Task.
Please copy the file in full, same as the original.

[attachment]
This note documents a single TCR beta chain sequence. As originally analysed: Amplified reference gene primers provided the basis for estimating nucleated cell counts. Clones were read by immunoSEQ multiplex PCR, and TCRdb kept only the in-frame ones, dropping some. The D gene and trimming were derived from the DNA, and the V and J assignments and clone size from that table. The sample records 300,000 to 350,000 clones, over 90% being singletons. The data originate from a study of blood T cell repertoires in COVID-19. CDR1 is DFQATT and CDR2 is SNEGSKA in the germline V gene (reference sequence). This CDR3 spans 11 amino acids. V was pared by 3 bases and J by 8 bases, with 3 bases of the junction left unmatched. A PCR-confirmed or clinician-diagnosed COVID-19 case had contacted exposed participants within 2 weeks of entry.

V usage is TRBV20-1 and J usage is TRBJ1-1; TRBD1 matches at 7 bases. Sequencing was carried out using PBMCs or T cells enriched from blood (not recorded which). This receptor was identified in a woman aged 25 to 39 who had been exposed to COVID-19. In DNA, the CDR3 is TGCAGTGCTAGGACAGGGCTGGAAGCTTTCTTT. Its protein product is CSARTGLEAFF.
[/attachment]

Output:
This note documents a single TCR beta chain sequence. As originally analysed: Amplified reference gene primers provided the basis for estimating nucleated cell counts. Clones were read by immunoSEQ multiplex PCR, and TCRdb kept only the in-frame ones, dropping some. The D gene and trimming were derived from the DNA, and the V and J assignments and clone size from that table. The sample records 300,000 to 350,000 clones, over 90% being singletons. The data originate from a study of blood T cell repertoires in COVID-19. CDR1 is DFQATT and CDR2 is SNEGSKA in the germline V gene (reference sequence). This CDR3 spans 11 amino acids. V was pared by 3 bases and J by 8 bases, with 3 bases of the junction left unmatched. A PCR-confirmed or clinician-diagnosed COVID-19 case had contacted exposed participants within 2 weeks of entry.

V usage is TRBV20-1 and J usage is TRBJ1-1; TRBD1 matches at 7 bases. Sequencing was carried out using PBMCs or T cells enriched from blood (not recorded which). This receptor was identified in a woman aged 25 to 39 who had been exposed to COVID-19. In DNA, the CDR3 is TGCAGTGCTAGGACAGGGCTGGAAGCTTTCTTT. Its protein product is CSARTGLEAFF.